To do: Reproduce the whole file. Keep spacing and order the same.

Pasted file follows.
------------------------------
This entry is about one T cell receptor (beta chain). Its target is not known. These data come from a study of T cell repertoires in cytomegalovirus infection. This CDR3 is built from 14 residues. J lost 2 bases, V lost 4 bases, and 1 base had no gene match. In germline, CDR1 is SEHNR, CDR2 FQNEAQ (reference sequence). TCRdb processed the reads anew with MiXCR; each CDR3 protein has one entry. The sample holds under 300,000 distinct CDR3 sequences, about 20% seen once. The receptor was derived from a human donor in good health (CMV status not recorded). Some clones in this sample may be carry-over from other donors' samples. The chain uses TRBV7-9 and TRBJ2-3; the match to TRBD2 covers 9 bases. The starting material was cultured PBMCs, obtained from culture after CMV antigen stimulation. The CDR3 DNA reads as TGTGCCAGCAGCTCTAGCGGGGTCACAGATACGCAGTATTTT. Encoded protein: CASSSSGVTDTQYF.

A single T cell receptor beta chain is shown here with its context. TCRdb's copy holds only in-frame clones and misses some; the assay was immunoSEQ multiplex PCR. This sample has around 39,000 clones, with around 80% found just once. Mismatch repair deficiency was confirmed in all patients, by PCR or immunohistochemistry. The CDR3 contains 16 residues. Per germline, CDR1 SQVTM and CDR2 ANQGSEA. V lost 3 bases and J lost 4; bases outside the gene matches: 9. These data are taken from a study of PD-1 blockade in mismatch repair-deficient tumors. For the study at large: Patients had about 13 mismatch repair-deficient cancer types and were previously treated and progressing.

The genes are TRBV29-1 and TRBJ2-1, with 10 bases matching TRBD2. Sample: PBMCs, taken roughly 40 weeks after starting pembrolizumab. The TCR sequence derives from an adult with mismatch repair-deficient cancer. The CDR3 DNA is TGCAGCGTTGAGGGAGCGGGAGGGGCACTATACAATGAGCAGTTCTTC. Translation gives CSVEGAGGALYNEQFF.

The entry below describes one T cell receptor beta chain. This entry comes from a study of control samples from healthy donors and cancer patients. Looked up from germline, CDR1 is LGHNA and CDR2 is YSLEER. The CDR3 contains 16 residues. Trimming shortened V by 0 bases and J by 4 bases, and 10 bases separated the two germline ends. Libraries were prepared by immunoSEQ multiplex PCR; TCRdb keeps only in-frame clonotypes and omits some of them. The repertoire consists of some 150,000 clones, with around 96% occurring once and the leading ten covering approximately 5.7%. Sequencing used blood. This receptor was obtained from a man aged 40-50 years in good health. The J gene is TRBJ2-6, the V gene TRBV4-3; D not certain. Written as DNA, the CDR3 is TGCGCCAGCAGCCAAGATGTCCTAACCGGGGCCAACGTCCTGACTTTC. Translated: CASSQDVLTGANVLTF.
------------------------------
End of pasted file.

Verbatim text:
This entry is about one T cell receptor (beta chain). Its target is not known. These data come from a study of T cell repertoires in cytomegalovirus infection. This CDR3 is built from 14 residues. J lost 2 bases, V lost 4 bases, and 1 base had no gene match. In germline, CDR1 is SEHNR, CDR2 FQNEAQ (reference sequence). TCRdb processed the reads anew with MiXCR; each CDR3 protein has one entry. The sample holds under 300,000 distinct CDR3 sequences, about 20% seen once. The receptor was derived from a human donor in good health (CMV status not recorded). Some clones in this sample may be carry-over from other donors' samples. The chain uses TRBV7-9 and TRBJ2-3; the match to TRBD2 covers 9 bases. The starting material was cultured PBMCs, obtained from culture after CMV antigen stimulation. The CDR3 DNA reads as TGTGCCAGCAGCTCTAGCGGGGTCACAGATACGCAGTATTTT. Encoded protein: CASSSSGVTDTQYF.

A single T cell receptor beta chain is shown here with its context. TCRdb's copy holds only in-frame clones and misses some; the assay was immunoSEQ multiplex PCR. This sample has around 39,000 clones, with around 80% found just once. Mismatch repair deficiency was confirmed in all patients, by PCR or immunohistochemistry. The CDR3 contains 16 residues. Per germline, CDR1 SQVTM and CDR2 ANQGSEA. V lost 3 bases and J lost 4; bases outside the gene matches: 9. These data are taken from a study of PD-1 blockade in mismatch repair-deficient tumors. For the study at large: Patients had about 13 mismatch repair-deficient cancer types and were previously treated and progressing.

The genes are TRBV29-1 and TRBJ2-1, with 10 bases matching TRBD2. Sample: PBMCs, taken roughly 40 weeks after starting pembrolizumab. The TCR sequence derives from an adult with mismatch repair-deficient cancer. The CDR3 DNA is TGCAGCGTTGAGGGAGCGGGAGGGGCACTATACAATGAGCAGTTCTTC. Translation gives CSVEGAGGALYNEQFF.

The entry below describes one T cell receptor beta chain. This entry comes from a study of control samples from healthy donors and cancer patients. Looked up from germline, CDR1 is LGHNA and CDR2 is YSLEER. The CDR3 contains 16 residues. Trimming shortened V by 0 bases and J by 4 bases, and 10 bases separated the two germline ends. Libraries were prepared by immunoSEQ multiplex PCR; TCRdb keeps only in-frame clonotypes and omits some of them. The repertoire consists of some 150,000 clones, with around 96% occurring once and the leading ten covering approximately 5.7%. Sequencing used blood. This receptor was obtained from a man aged 40-50 years in good health. The J gene is TRBJ2-6, the V gene TRBV4-3; D not certain. Written as DNA, the CDR3 is TGCGCCAGCAGCCAAGATGTCCTAACCGGGGCCAACGTCCTGACTTTC. Translated: CASSQDVLTGANVLTF.